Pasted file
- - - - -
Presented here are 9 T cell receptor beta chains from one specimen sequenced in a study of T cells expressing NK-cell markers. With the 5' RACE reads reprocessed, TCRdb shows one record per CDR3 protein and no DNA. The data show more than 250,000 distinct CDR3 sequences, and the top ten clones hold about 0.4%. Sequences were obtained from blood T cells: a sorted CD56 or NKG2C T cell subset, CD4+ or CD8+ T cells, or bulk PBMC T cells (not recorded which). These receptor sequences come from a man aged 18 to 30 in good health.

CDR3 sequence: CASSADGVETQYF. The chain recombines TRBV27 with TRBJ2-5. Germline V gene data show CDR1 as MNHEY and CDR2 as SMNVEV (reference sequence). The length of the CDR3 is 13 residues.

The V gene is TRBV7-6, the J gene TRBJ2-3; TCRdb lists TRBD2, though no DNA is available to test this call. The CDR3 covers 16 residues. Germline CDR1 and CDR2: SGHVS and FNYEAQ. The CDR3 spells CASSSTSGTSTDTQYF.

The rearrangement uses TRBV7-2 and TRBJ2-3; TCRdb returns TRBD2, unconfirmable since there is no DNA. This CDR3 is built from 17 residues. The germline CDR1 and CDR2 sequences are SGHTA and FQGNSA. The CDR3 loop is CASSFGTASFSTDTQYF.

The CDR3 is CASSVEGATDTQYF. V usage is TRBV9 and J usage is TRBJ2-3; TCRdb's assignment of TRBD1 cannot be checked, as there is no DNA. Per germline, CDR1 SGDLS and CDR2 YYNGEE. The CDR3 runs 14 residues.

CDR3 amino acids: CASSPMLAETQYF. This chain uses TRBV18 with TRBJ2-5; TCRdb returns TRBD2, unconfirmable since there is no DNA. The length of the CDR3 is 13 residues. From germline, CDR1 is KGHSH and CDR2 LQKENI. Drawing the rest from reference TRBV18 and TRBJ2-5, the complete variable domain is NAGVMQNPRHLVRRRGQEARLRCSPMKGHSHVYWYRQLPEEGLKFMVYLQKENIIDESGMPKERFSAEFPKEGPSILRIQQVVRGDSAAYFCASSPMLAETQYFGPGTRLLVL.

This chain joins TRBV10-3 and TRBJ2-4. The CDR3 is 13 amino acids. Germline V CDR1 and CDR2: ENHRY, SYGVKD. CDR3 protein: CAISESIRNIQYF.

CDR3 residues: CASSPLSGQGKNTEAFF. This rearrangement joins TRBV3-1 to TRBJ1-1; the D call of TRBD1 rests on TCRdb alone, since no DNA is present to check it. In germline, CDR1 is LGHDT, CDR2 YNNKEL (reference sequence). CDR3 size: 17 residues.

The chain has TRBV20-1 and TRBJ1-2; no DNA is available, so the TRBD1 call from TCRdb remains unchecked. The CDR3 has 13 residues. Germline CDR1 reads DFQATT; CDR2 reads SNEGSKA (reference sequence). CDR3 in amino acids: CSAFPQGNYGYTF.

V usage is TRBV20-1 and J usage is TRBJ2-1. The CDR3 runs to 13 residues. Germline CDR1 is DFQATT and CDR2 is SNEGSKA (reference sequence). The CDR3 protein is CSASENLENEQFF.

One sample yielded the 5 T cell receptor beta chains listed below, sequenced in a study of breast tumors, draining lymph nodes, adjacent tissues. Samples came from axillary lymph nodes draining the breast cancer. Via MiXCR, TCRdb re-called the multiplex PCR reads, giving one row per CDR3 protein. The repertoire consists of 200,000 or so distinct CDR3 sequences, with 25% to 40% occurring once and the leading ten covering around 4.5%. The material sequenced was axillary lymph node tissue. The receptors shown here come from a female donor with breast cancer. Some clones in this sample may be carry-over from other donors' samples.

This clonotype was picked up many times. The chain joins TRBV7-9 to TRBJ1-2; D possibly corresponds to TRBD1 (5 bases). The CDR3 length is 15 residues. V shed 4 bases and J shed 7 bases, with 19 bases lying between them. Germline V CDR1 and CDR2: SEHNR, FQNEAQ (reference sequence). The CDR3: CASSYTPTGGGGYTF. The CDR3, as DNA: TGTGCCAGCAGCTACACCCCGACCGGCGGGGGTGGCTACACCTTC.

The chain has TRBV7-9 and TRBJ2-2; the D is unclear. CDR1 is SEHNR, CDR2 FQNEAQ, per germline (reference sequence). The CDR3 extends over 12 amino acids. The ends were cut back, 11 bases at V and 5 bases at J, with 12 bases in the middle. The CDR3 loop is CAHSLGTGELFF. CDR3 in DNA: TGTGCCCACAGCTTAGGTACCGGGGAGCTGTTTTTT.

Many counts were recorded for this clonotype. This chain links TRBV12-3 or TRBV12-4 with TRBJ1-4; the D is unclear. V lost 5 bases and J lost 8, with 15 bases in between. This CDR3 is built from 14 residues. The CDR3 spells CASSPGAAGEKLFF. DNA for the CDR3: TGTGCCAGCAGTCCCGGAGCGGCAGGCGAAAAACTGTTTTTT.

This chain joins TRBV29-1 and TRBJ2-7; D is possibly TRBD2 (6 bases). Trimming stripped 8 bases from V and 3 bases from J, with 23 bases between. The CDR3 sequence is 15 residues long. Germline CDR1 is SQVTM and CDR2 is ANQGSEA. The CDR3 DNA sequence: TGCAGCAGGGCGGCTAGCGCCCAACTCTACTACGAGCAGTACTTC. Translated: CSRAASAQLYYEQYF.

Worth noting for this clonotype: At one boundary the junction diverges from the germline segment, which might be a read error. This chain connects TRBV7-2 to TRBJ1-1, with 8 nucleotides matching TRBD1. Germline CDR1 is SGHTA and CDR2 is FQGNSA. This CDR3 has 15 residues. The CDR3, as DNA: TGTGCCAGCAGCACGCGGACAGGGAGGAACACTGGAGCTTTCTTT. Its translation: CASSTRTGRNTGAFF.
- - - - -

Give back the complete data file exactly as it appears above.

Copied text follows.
Presented here are 9 T cell receptor beta chains from one specimen sequenced in a study of T cells expressing NK-cell markers. With the 5' RACE reads reprocessed, TCRdb shows one record per CDR3 protein and no DNA. The data show more than 250,000 distinct CDR3 sequences, and the top ten clones hold about 0.4%. Sequences were obtained from blood T cells: a sorted CD56 or NKG2C T cell subset, CD4+ or CD8+ T cells, or bulk PBMC T cells (not recorded which). These receptor sequences come from a man aged 18 to 30 in good health.

CDR3 sequence: CASSADGVETQYF. The chain recombines TRBV27 with TRBJ2-5. Germline V gene data show CDR1 as MNHEY and CDR2 as SMNVEV (reference sequence). The length of the CDR3 is 13 residues.

The V gene is TRBV7-6, the J gene TRBJ2-3; TCRdb lists TRBD2, though no DNA is available to test this call. The CDR3 covers 16 residues. Germline CDR1 and CDR2: SGHVS and FNYEAQ. The CDR3 spells CASSSTSGTSTDTQYF.

The rearrangement uses TRBV7-2 and TRBJ2-3; TCRdb returns TRBD2, unconfirmable since there is no DNA. This CDR3 is built from 17 residues. The germline CDR1 and CDR2 sequences are SGHTA and FQGNSA. The CDR3 loop is CASSFGTASFSTDTQYF.

The CDR3 is CASSVEGATDTQYF. V usage is TRBV9 and J usage is TRBJ2-3; TCRdb's assignment of TRBD1 cannot be checked, as there is no DNA. Per germline, CDR1 SGDLS and CDR2 YYNGEE. The CDR3 runs 14 residues.

CDR3 amino acids: CASSPMLAETQYF. This chain uses TRBV18 with TRBJ2-5; TCRdb returns TRBD2, unconfirmable since there is no DNA. The length of the CDR3 is 13 residues. From germline, CDR1 is KGHSH and CDR2 LQKENI. Drawing the rest from reference TRBV18 and TRBJ2-5, the complete variable domain is NAGVMQNPRHLVRRRGQEARLRCSPMKGHSHVYWYRQLPEEGLKFMVYLQKENIIDESGMPKERFSAEFPKEGPSILRIQQVVRGDSAAYFCASSPMLAETQYFGPGTRLLVL.

This chain joins TRBV10-3 and TRBJ2-4. The CDR3 is 13 amino acids. Germline V CDR1 and CDR2: ENHRY, SYGVKD. CDR3 protein: CAISESIRNIQYF.

CDR3 residues: CASSPLSGQGKNTEAFF. This rearrangement joins TRBV3-1 to TRBJ1-1; the D call of TRBD1 rests on TCRdb alone, since no DNA is present to check it. In germline, CDR1 is LGHDT, CDR2 YNNKEL (reference sequence). CDR3 size: 17 residues.

The chain has TRBV20-1 and TRBJ1-2; no DNA is available, so the TRBD1 call from TCRdb remains unchecked. The CDR3 has 13 residues. Germline CDR1 reads DFQATT; CDR2 reads SNEGSKA (reference sequence). CDR3 in amino acids: CSAFPQGNYGYTF.

V usage is TRBV20-1 and J usage is TRBJ2-1. The CDR3 runs to 13 residues. Germline CDR1 is DFQATT and CDR2 is SNEGSKA (reference sequence). The CDR3 protein is CSASENLENEQFF.

One sample yielded the 5 T cell receptor beta chains listed below, sequenced in a study of breast tumors, draining lymph nodes, adjacent tissues. Samples came from axillary lymph nodes draining the breast cancer. Via MiXCR, TCRdb re-called the multiplex PCR reads, giving one row per CDR3 protein. The repertoire consists of 200,000 or so distinct CDR3 sequences, with 25% to 40% occurring once and the leading ten covering around 4.5%. The material sequenced was axillary lymph node tissue. The receptors shown here come from a female donor with breast cancer. Some clones in this sample may be carry-over from other donors' samples.

This clonotype was picked up many times. The chain joins TRBV7-9 to TRBJ1-2; D possibly corresponds to TRBD1 (5 bases). The CDR3 length is 15 residues. V shed 4 bases and J shed 7 bases, with 19 bases lying between them. Germline V CDR1 and CDR2: SEHNR, FQNEAQ (reference sequence). The CDR3: CASSYTPTGGGGYTF. The CDR3, as DNA: TGTGCCAGCAGCTACACCCCGACCGGCGGGGGTGGCTACACCTTC.

The chain has TRBV7-9 and TRBJ2-2; the D is unclear. CDR1 is SEHNR, CDR2 FQNEAQ, per germline (reference sequence). The CDR3 extends over 12 amino acids. The ends were cut back, 11 bases at V and 5 bases at J, with 12 bases in the middle. The CDR3 loop is CAHSLGTGELFF. CDR3 in DNA: TGTGCCCACAGCTTAGGTACCGGGGAGCTGTTTTTT.

Many counts were recorded for this clonotype. This chain links TRBV12-3 or TRBV12-4 with TRBJ1-4; the D is unclear. V lost 5 bases and J lost 8, with 15 bases in between. This CDR3 is built from 14 residues. The CDR3 spells CASSPGAAGEKLFF. DNA for the CDR3: TGTGCCAGCAGTCCCGGAGCGGCAGGCGAAAAACTGTTTTTT.

This chain joins TRBV29-1 and TRBJ2-7; D is possibly TRBD2 (6 bases). Trimming stripped 8 bases from V and 3 bases from J, with 23 bases between. The CDR3 sequence is 15 residues long. Germline CDR1 is SQVTM and CDR2 is ANQGSEA. The CDR3 DNA sequence: TGCAGCAGGGCGGCTAGCGCCCAACTCTACTACGAGCAGTACTTC. Translated: CSRAASAQLYYEQYF.

Worth noting for this clonotype: At one boundary the junction diverges from the germline segment, which might be a read error. This chain connects TRBV7-2 to TRBJ1-1, with 8 nucleotides matching TRBD1. Germline CDR1 is SGHTA and CDR2 is FQGNSA. This CDR3 has 15 residues. The CDR3, as DNA: TGTGCCAGCAGCACGCGGACAGGGAGGAACACTGGAGCTTTCTTT. Its translation: CASSTRTGRNTGAFF.